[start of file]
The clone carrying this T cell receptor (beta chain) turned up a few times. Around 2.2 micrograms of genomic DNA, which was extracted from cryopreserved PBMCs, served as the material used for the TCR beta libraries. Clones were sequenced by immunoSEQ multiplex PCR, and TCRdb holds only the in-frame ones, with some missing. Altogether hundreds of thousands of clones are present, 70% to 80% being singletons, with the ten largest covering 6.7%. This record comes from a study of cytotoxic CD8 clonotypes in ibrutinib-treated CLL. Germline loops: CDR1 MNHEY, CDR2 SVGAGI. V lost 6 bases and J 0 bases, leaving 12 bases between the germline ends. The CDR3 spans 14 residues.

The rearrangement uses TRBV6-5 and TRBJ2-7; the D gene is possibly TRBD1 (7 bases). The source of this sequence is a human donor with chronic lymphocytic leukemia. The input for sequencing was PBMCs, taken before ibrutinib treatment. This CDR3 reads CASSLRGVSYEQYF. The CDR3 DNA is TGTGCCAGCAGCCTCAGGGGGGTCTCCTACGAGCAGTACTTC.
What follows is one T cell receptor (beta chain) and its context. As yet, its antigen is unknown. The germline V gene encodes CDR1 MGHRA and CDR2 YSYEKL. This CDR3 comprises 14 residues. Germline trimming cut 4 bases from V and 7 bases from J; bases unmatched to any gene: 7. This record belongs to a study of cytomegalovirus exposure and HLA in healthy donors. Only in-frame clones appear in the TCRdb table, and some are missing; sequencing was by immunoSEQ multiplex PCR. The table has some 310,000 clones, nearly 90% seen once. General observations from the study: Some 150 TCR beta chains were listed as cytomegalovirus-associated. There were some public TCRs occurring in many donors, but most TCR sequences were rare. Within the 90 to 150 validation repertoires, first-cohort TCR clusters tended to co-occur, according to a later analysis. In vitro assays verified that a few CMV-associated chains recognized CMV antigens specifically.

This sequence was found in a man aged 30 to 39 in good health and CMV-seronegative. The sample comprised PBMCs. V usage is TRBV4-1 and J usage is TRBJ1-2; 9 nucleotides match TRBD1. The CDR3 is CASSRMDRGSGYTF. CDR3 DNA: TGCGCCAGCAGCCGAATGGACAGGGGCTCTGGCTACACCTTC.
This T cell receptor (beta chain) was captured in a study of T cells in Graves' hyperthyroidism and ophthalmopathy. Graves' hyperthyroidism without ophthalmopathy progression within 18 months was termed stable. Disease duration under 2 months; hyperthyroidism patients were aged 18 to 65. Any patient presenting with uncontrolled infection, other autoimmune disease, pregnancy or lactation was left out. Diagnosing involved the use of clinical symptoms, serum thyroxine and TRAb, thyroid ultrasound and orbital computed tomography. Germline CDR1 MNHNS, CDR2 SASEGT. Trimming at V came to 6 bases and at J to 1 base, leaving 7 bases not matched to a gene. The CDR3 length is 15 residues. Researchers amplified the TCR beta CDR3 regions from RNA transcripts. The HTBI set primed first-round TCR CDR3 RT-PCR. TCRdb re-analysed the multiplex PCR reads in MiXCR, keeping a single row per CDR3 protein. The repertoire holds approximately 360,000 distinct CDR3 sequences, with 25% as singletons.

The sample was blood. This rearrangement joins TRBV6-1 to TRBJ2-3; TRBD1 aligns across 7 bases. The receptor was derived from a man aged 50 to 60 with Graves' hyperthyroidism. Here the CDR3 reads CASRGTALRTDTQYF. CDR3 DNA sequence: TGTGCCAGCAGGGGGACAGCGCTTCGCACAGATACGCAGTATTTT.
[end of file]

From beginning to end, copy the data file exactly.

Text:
The clone carrying this T cell receptor (beta chain) turned up a few times. Around 2.2 micrograms of genomic DNA, which was extracted from cryopreserved PBMCs, served as the material used for the TCR beta libraries. Clones were sequenced by immunoSEQ multiplex PCR, and TCRdb holds only the in-frame ones, with some missing. Altogether hundreds of thousands of clones are present, 70% to 80% being singletons, with the ten largest covering 6.7%. This record comes from a study of cytotoxic CD8 clonotypes in ibrutinib-treated CLL. Germline loops: CDR1 MNHEY, CDR2 SVGAGI. V lost 6 bases and J 0 bases, leaving 12 bases between the germline ends. The CDR3 spans 14 residues.

The rearrangement uses TRBV6-5 and TRBJ2-7; the D gene is possibly TRBD1 (7 bases). The source of this sequence is a human donor with chronic lymphocytic leukemia. The input for sequencing was PBMCs, taken before ibrutinib treatment. This CDR3 reads CASSLRGVSYEQYF. The CDR3 DNA is TGTGCCAGCAGCCTCAGGGGGGTCTCCTACGAGCAGTACTTC.
What follows is one T cell receptor (beta chain) and its context. As yet, its antigen is unknown. The germline V gene encodes CDR1 MGHRA and CDR2 YSYEKL. This CDR3 comprises 14 residues. Germline trimming cut 4 bases from V and 7 bases from J; bases unmatched to any gene: 7. This record belongs to a study of cytomegalovirus exposure and HLA in healthy donors. Only in-frame clones appear in the TCRdb table, and some are missing; sequencing was by immunoSEQ multiplex PCR. The table has some 310,000 clones, nearly 90% seen once. General observations from the study: Some 150 TCR beta chains were listed as cytomegalovirus-associated. There were some public TCRs occurring in many donors, but most TCR sequences were rare. Within the 90 to 150 validation repertoires, first-cohort TCR clusters tended to co-occur, according to a later analysis. In vitro assays verified that a few CMV-associated chains recognized CMV antigens specifically.

This sequence was found in a man aged 30 to 39 in good health and CMV-seronegative. The sample comprised PBMCs. V usage is TRBV4-1 and J usage is TRBJ1-2; 9 nucleotides match TRBD1. The CDR3 is CASSRMDRGSGYTF. CDR3 DNA: TGCGCCAGCAGCCGAATGGACAGGGGCTCTGGCTACACCTTC.
This T cell receptor (beta chain) was captured in a study of T cells in Graves' hyperthyroidism and ophthalmopathy. Graves' hyperthyroidism without ophthalmopathy progression within 18 months was termed stable. Disease duration under 2 months; hyperthyroidism patients were aged 18 to 65. Any patient presenting with uncontrolled infection, other autoimmune disease, pregnancy or lactation was left out. Diagnosing involved the use of clinical symptoms, serum thyroxine and TRAb, thyroid ultrasound and orbital computed tomography. Germline CDR1 MNHNS, CDR2 SASEGT. Trimming at V came to 6 bases and at J to 1 base, leaving 7 bases not matched to a gene. The CDR3 length is 15 residues. Researchers amplified the TCR beta CDR3 regions from RNA transcripts. The HTBI set primed first-round TCR CDR3 RT-PCR. TCRdb re-analysed the multiplex PCR reads in MiXCR, keeping a single row per CDR3 protein. The repertoire holds approximately 360,000 distinct CDR3 sequences, with 25% as singletons.

The sample was blood. This rearrangement joins TRBV6-1 to TRBJ2-3; TRBD1 aligns across 7 bases. The receptor was derived from a man aged 50 to 60 with Graves' hyperthyroidism. Here the CDR3 reads CASRGTALRTDTQYF. CDR3 DNA sequence: TGTGCCAGCAGGGGGACAGCGCTTCGCACAGATACGCAGTATTTT.